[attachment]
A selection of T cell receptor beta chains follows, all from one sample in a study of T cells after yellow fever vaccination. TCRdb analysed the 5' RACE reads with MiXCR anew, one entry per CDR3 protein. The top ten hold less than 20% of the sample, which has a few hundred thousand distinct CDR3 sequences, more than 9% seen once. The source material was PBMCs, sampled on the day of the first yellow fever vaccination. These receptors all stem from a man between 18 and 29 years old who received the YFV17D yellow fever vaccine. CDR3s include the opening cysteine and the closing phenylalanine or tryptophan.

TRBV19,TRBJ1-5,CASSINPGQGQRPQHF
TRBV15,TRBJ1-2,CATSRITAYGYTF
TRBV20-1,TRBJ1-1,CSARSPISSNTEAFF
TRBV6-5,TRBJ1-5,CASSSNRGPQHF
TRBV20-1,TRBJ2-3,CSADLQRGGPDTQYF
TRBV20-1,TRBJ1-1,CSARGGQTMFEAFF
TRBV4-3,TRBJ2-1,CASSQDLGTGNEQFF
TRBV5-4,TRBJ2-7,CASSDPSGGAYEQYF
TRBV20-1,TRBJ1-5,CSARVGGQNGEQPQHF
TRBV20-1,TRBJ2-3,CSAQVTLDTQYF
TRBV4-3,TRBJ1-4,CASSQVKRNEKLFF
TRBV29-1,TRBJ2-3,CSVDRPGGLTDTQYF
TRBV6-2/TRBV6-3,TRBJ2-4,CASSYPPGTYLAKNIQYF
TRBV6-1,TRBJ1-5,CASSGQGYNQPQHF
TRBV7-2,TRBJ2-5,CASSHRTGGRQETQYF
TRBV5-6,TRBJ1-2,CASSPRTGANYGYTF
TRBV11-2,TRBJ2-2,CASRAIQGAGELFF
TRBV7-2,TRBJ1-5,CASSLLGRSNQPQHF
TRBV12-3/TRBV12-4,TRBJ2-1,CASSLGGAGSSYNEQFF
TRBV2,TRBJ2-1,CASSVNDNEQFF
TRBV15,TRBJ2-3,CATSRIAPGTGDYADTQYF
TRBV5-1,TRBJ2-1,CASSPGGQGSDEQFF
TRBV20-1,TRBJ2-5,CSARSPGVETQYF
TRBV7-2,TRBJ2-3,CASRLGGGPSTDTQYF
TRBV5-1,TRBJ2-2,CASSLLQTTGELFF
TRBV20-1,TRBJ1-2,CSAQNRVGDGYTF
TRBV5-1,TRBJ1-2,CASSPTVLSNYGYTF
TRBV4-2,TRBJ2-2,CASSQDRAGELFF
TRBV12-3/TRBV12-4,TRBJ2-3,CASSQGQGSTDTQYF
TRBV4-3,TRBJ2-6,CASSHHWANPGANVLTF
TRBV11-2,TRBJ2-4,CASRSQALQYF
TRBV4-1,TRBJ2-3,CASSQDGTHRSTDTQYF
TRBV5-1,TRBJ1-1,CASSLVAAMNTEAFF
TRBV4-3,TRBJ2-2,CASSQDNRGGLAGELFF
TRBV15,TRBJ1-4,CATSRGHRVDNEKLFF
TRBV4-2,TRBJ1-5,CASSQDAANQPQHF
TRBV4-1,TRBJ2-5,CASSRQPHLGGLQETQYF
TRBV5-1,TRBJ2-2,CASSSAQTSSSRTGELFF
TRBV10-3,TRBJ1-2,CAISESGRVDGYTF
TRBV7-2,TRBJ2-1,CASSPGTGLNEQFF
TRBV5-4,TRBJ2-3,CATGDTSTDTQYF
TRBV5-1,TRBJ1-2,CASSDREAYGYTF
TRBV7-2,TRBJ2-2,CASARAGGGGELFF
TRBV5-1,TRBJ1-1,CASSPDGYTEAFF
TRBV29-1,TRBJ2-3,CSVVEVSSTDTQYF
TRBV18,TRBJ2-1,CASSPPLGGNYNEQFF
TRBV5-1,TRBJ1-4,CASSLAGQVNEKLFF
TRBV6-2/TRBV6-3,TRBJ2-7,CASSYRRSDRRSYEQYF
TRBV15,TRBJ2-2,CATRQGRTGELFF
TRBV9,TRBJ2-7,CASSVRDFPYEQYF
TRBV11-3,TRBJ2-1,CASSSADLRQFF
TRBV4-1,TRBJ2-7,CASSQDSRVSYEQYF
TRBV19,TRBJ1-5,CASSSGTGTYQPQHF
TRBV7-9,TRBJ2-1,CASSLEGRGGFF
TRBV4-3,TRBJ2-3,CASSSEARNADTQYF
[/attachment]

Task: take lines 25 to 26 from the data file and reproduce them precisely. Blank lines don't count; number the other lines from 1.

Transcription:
TRBV7-2,TRBJ2-3,CASRLGGGPSTDTQYF
TRBV5-1,TRBJ2-2,CASSLLQTTGELFF